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CR 38:83-94 (2008)  -  DOI:

Climate–crop yield relationships at provincial scales in China and the impacts of recent climate trends

Fulu Tao1,*, Masayuki Yokozawa2, Jiyuan Liu1, Zhao Zhang3

1Institute of Geographical Sciences and Natural Resources Research, Chinese Academy of Sciences, Beijing 100101, China
2National Institute for Agro-Environmental Sciences, 3-1-3 Kannondai, Tsukuba, Ibaraki 305-8604, Japan
3State Key Laboratory of Earth Surface Processes and Resource Ecology, Beijing Normal University, Beijing 100875, China

ABSTRACT: Understanding climate–yield relationships and the impacts of recent climate trends on crop productivity on a large scale is an important step in predicting regional agricultural production. In this study we investigated climate–crop relationships, recent trends in seasonal climate (maximum and minimum temperatures, diurnal temperature range and precipitation) and their impacts on the yields of major crops (i.e. rice, wheat, maize and soybean) at provincial scales throughout China over the last few decades. We found that major crop yields were significantly related to growing season climate in the main production regions of China, and that growing season temperature had a generally significant warming trend. Due to the trends in growing season climate, total rice production in China was estimated to have increased by 3.2 × 105 t decade–1 during the period 1951–2002; total production of wheat, maize and soybean changed by –1.2 × 105, –21.2 × 105 and 0.7 × 105 t decade–1, respectively, during 1979–2002. The warming trend increased rice yield in northeast China and soybean in north and northeast China; however, it decreased maize yield in 7 provinces (autonomous region or municipality) and wheat yield in 3 provinces. Our analysis presents the general response patterns of regional agricultural productivity to seasonal climate variability and change over the last few decades. Crop response mechanisms to local seasonal climate change (and variability) need further investigation to better understand the patterns and predict future consequences of climate change and variability on regional agricultural production.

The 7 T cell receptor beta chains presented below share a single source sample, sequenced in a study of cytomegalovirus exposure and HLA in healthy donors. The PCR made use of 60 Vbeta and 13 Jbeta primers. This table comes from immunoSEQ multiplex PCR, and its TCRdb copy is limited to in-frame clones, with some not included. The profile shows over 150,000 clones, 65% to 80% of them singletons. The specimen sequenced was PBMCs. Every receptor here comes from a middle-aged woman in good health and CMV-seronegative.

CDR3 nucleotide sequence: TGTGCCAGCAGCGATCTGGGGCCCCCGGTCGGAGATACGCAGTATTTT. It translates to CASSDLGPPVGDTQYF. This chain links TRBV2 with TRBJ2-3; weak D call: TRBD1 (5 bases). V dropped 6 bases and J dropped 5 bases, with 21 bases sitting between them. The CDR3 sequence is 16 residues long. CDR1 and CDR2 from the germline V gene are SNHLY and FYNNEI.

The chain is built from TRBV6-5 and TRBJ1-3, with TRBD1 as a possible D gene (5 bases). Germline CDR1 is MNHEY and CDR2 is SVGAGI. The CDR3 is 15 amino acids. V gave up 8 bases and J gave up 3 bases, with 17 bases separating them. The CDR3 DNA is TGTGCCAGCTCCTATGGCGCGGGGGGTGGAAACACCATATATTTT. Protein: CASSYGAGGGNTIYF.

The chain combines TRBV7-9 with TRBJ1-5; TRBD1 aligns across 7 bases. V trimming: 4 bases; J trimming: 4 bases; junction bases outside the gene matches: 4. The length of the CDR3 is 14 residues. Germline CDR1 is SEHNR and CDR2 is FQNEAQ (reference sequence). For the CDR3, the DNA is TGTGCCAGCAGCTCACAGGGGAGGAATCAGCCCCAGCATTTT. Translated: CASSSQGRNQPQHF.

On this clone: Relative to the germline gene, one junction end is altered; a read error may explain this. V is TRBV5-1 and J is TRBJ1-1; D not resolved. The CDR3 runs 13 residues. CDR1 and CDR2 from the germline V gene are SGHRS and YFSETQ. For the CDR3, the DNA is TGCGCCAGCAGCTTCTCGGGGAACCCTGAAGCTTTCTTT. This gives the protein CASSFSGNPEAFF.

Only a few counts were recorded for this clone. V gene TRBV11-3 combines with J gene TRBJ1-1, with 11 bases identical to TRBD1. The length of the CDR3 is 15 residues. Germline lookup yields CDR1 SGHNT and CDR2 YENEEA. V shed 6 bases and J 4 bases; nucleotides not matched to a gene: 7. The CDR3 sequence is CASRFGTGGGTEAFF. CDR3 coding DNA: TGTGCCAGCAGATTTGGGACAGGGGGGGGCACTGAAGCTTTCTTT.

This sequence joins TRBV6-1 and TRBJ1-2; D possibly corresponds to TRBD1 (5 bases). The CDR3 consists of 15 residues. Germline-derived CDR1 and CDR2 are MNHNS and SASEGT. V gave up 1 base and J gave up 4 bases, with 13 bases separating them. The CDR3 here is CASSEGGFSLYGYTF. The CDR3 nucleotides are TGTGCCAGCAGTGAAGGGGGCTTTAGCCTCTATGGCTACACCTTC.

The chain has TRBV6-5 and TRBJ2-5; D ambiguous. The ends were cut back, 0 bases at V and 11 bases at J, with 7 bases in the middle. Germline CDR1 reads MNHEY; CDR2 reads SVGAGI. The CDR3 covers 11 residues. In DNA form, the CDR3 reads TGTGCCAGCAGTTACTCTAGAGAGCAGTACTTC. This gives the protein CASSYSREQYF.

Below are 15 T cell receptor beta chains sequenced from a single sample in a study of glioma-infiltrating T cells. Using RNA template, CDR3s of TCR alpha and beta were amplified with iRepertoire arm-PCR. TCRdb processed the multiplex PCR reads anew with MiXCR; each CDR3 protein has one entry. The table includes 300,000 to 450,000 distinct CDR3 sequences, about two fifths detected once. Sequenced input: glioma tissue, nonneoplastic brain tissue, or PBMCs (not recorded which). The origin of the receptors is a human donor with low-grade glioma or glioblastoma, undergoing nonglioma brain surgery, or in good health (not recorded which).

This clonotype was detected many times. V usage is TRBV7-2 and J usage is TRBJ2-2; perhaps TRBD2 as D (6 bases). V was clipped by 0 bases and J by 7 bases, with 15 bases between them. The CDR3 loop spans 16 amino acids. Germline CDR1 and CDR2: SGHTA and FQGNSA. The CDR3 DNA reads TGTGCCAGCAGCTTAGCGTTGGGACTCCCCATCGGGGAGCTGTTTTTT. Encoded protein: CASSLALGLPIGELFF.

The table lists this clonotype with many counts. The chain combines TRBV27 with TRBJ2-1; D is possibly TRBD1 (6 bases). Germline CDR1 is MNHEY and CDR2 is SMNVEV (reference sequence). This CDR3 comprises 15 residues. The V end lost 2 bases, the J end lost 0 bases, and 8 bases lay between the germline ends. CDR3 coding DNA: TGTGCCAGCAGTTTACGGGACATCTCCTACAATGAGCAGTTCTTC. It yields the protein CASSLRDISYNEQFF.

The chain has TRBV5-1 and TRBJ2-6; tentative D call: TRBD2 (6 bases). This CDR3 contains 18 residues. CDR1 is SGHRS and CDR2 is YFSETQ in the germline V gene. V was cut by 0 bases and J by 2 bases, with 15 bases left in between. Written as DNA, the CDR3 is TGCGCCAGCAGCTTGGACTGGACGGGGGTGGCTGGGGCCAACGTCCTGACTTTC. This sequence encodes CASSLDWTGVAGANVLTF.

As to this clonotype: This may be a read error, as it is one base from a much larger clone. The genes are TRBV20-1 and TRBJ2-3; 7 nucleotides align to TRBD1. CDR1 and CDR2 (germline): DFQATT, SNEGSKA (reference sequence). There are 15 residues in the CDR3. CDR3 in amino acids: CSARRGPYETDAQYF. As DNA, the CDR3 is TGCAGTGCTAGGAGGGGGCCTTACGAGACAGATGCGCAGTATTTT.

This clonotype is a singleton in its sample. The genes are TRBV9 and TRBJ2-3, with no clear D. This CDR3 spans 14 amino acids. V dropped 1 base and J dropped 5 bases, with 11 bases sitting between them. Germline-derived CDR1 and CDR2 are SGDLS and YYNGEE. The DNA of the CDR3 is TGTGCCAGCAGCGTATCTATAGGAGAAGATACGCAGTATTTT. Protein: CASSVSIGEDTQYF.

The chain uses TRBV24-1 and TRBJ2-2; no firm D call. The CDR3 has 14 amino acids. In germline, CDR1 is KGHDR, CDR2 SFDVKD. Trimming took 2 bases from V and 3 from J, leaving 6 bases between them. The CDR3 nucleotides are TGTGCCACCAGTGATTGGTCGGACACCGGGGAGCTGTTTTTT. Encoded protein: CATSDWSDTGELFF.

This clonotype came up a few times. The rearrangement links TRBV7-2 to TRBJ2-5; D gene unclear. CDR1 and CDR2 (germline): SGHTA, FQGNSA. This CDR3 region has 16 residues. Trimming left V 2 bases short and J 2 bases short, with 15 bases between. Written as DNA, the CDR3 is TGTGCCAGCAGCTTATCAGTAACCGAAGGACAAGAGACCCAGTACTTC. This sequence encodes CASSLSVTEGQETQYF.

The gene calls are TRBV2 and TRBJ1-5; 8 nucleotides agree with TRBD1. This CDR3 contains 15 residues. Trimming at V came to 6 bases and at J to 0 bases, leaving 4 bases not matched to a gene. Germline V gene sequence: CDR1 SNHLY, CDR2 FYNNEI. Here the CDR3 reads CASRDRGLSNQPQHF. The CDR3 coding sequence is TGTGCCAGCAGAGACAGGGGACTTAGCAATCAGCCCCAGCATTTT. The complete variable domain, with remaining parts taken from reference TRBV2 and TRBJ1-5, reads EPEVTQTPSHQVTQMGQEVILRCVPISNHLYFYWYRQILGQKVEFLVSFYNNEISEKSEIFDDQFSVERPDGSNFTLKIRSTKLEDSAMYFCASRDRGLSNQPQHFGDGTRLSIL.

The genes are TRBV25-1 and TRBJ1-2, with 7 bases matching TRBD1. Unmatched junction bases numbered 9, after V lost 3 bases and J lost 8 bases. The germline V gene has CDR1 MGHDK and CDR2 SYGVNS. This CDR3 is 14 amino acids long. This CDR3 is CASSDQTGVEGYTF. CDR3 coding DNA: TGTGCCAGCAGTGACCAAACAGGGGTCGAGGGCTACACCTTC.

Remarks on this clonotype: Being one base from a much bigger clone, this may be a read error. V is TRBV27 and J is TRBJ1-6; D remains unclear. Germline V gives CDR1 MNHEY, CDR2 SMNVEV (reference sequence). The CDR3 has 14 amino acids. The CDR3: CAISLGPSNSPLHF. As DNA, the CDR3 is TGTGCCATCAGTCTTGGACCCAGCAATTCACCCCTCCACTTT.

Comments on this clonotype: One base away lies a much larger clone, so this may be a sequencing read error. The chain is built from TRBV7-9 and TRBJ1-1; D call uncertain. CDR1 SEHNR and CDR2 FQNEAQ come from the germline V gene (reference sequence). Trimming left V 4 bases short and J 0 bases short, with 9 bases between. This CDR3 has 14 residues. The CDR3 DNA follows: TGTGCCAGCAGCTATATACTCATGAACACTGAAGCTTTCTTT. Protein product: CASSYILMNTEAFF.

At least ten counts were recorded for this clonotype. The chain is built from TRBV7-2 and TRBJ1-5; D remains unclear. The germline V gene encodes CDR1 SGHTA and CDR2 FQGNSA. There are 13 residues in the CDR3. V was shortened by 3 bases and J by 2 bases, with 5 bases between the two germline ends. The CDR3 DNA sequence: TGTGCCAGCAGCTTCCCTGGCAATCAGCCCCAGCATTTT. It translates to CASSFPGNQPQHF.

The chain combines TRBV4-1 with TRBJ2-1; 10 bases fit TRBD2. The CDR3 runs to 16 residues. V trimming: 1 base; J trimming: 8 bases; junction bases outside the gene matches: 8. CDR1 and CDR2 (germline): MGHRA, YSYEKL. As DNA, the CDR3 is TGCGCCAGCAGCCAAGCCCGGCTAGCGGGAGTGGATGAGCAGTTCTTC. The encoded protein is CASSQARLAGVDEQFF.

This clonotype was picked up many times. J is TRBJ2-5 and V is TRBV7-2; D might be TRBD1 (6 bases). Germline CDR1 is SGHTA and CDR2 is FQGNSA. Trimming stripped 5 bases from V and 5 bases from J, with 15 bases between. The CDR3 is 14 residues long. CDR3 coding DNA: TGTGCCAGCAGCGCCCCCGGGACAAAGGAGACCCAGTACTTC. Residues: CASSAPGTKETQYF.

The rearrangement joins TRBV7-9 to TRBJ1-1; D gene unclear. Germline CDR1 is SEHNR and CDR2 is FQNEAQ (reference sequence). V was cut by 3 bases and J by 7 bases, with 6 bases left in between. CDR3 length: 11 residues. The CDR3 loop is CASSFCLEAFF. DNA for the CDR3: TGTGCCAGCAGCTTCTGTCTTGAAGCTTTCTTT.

KEY WORDS: Agriculture · China · Climate change · Food security · Impacts · Yield variability

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Cite this article as: Tao F, Yokozawa M, Liu J, Zhang Z (2008) Climate–crop yield relationships at provincial scales in China and the impacts of recent climate trends. Clim Res 38:83-94.

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